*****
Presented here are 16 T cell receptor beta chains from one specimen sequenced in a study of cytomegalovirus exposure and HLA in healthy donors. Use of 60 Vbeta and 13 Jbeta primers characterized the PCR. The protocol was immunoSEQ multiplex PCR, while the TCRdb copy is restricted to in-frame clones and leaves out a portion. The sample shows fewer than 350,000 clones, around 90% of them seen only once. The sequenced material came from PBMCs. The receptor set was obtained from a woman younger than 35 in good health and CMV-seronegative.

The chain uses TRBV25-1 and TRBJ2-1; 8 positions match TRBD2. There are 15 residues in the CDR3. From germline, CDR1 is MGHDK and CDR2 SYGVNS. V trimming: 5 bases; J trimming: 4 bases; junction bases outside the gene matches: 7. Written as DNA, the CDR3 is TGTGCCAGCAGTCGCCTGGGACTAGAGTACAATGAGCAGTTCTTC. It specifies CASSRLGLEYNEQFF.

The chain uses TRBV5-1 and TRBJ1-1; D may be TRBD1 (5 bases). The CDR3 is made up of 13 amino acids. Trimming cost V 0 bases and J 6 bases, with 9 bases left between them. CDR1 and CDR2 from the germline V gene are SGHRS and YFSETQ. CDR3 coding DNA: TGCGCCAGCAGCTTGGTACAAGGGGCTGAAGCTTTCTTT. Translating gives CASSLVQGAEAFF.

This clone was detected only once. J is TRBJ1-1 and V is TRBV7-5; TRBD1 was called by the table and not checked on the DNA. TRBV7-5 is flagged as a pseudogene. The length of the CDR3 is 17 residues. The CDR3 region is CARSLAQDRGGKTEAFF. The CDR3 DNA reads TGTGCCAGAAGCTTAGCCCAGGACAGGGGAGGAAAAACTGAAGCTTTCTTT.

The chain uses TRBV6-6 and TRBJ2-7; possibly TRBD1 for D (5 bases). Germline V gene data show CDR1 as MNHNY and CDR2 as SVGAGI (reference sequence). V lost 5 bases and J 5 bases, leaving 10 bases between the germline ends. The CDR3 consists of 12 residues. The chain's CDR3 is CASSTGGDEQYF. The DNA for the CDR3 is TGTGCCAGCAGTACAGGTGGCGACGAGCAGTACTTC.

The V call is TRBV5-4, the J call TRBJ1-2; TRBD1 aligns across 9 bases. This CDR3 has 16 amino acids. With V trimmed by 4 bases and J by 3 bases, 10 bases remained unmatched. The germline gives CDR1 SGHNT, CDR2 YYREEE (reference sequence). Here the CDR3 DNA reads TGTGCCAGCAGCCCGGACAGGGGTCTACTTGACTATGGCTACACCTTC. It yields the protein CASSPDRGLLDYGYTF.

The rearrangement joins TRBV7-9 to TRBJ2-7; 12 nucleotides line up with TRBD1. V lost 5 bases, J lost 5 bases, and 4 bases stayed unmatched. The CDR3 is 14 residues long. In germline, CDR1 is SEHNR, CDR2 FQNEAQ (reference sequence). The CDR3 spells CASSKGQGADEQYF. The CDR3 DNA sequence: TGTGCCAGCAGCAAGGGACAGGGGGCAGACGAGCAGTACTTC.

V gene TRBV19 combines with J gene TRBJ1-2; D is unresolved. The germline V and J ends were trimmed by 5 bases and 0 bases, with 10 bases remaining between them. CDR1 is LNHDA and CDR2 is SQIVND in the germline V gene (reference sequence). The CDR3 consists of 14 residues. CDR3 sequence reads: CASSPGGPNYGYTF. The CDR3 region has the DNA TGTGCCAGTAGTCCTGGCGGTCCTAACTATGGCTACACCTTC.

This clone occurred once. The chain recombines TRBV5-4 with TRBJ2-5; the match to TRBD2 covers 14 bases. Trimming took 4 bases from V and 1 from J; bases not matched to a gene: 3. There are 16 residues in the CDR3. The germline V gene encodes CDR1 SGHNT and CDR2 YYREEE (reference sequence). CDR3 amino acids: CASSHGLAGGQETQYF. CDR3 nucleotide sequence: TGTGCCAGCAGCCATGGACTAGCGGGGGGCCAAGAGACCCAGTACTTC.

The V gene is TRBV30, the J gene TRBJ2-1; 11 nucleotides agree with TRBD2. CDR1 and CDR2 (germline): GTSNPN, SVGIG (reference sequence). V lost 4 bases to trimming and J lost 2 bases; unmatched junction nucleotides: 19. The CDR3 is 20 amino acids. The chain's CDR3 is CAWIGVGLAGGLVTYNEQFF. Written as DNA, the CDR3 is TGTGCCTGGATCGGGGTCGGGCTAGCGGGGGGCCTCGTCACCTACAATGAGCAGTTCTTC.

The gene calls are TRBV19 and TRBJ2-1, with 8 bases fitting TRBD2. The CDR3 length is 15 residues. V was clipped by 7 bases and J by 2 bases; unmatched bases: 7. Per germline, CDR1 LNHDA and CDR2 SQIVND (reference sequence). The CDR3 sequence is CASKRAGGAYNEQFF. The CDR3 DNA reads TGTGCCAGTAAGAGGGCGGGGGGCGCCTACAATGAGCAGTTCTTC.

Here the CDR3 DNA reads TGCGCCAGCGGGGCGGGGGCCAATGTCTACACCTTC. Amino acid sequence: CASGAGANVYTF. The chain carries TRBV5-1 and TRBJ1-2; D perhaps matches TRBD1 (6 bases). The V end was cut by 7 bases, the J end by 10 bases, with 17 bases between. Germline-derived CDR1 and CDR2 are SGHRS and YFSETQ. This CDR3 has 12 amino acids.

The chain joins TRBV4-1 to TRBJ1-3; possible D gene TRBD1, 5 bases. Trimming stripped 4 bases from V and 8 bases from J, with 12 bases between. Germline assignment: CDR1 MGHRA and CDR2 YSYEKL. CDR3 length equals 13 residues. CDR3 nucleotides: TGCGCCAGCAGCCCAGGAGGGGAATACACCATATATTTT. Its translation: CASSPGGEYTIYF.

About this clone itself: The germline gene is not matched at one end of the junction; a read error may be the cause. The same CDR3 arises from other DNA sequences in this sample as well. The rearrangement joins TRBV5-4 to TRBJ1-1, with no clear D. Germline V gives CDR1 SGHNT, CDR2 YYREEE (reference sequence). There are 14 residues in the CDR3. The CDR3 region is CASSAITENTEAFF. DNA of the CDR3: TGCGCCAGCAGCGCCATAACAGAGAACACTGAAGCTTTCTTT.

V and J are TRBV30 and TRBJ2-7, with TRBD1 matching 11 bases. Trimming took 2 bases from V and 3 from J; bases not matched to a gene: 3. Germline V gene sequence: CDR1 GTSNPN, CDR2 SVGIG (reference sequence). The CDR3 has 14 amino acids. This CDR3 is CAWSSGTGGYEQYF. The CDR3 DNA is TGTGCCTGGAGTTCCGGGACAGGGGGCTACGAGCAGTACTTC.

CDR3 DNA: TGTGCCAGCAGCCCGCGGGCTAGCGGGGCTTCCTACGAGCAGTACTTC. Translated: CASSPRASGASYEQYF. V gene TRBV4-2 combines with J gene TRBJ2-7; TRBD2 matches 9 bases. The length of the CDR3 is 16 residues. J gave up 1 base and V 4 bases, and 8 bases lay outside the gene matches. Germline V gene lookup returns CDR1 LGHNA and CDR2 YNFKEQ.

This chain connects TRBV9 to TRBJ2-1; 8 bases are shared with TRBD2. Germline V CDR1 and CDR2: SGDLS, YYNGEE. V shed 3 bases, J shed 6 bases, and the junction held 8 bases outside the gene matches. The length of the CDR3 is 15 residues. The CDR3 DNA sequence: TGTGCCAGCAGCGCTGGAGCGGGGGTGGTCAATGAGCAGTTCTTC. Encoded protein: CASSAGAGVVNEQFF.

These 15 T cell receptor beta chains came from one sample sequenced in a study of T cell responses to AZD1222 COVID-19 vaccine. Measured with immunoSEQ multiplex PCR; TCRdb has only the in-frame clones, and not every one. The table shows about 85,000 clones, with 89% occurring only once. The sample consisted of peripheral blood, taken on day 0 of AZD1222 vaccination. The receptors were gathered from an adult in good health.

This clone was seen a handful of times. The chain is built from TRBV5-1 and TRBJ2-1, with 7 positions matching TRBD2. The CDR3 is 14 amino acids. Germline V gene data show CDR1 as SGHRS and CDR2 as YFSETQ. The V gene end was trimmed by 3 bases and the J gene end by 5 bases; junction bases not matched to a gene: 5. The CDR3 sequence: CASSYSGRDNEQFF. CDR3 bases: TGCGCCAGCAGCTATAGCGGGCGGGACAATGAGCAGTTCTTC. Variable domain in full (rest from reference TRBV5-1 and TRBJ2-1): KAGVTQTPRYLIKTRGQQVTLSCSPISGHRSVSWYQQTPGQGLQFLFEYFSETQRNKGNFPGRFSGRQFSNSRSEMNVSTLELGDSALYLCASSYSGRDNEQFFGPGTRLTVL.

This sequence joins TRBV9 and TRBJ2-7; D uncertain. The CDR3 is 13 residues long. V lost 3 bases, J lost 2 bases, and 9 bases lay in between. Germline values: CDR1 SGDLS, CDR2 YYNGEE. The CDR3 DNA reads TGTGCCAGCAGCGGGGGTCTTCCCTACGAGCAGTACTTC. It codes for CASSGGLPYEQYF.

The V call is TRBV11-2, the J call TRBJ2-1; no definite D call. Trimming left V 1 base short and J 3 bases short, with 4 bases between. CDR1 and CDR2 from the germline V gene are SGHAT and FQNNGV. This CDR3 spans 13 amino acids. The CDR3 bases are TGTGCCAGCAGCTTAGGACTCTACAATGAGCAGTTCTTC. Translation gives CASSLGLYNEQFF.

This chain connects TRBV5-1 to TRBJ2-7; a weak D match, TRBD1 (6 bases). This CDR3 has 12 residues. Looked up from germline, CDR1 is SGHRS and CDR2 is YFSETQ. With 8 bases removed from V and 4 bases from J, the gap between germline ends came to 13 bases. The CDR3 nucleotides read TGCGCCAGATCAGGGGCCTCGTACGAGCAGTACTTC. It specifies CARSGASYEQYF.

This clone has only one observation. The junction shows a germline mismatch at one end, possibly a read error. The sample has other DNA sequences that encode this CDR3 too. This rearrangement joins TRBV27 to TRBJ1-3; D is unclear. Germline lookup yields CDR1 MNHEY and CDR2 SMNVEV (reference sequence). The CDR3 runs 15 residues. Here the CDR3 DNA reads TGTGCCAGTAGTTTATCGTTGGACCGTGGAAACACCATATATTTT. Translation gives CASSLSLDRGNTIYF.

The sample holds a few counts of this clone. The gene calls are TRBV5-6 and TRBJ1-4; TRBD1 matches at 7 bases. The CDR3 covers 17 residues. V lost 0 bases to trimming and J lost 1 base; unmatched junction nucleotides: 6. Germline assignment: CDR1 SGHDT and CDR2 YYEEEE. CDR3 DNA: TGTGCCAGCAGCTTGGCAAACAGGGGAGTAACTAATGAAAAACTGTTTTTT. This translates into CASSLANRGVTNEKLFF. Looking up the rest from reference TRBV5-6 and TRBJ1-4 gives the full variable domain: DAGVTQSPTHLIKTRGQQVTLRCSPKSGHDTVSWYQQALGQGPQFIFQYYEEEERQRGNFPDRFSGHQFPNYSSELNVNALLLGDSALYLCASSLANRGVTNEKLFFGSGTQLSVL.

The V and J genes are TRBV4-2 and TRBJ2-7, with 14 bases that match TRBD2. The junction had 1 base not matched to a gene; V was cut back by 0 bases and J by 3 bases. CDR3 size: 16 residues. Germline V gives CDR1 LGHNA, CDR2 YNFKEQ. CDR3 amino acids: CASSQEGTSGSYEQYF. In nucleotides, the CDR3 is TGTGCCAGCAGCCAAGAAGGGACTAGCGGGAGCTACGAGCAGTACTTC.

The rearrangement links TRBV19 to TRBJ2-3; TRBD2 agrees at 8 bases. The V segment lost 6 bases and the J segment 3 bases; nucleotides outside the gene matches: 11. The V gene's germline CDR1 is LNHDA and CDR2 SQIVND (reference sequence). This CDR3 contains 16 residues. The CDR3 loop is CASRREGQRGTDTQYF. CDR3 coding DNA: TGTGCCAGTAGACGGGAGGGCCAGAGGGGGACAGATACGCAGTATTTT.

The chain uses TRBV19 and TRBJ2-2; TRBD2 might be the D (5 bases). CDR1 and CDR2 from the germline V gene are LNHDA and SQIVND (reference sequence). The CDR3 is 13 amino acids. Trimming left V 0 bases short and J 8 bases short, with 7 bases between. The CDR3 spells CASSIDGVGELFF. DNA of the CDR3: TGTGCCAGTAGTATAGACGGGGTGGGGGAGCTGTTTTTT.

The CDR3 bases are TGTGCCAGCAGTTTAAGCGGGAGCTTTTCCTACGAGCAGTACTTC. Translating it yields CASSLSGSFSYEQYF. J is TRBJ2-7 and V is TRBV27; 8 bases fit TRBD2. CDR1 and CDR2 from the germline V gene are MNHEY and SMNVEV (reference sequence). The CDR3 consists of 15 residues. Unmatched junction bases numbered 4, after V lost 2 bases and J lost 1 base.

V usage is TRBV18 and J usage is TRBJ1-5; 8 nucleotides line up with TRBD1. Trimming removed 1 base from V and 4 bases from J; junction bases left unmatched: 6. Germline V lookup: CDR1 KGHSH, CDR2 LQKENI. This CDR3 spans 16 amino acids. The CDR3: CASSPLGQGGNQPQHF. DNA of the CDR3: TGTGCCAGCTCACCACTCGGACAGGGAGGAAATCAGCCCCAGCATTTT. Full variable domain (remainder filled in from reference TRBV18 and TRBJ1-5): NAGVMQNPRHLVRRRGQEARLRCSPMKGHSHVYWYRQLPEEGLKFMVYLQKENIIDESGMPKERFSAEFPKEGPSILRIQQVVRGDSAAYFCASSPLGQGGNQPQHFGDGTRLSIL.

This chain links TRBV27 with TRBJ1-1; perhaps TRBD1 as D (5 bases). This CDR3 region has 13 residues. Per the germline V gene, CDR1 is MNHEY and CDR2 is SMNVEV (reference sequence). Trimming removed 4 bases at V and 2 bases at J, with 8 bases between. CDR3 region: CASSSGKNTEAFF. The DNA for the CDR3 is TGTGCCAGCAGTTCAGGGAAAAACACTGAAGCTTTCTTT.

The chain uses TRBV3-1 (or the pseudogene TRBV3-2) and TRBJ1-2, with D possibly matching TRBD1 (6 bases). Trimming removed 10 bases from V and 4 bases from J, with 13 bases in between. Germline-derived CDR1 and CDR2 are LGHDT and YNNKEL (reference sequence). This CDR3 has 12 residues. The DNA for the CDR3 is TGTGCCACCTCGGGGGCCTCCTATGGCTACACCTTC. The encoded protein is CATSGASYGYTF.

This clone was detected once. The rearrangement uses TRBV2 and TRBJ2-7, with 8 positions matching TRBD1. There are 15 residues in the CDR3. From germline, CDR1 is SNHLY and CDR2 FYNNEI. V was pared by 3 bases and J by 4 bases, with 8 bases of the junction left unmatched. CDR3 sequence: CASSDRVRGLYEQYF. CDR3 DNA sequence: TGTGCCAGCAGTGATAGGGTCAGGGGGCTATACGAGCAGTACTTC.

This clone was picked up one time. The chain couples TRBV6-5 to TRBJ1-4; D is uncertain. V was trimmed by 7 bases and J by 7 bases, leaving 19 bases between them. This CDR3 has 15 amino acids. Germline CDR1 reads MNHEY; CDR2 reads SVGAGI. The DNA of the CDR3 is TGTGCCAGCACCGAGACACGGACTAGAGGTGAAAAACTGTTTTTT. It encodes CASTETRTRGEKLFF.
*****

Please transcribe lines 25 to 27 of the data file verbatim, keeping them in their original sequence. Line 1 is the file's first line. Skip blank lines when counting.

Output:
The V and J genes are TRBV4-2 and TRBJ2-7, with 14 bases that match TRBD2. The junction had 1 base not matched to a gene; V was cut back by 0 bases and J by 3 bases. CDR3 size: 16 residues. Germline V gives CDR1 LGHNA, CDR2 YNFKEQ. CDR3 amino acids: CASSQEGTSGSYEQYF. In nucleotides, the CDR3 is TGTGCCAGCAGCCAAGAAGGGACTAGCGGGAGCTACGAGCAGTACTTC.

The rearrangement links TRBV19 to TRBJ2-3; TRBD2 agrees at 8 bases. The V segment lost 6 bases and the J segment 3 bases; nucleotides outside the gene matches: 11. The V gene's germline CDR1 is LNHDA and CDR2 SQIVND (reference sequence). This CDR3 contains 16 residues. The CDR3 loop is CASRREGQRGTDTQYF. CDR3 coding DNA: TGTGCCAGTAGACGGGAGGGCCAGAGGGGGACAGATACGCAGTATTTT.

The chain uses TRBV19 and TRBJ2-2; TRBD2 might be the D (5 bases). CDR1 and CDR2 from the germline V gene are LNHDA and SQIVND (reference sequence). The CDR3 is 13 amino acids. Trimming left V 0 bases short and J 8 bases short, with 7 bases between. The CDR3 spells CASSIDGVGELFF. DNA of the CDR3: TGTGCCAGTAGTATAGACGGGGTGGGGGAGCTGTTTTTT.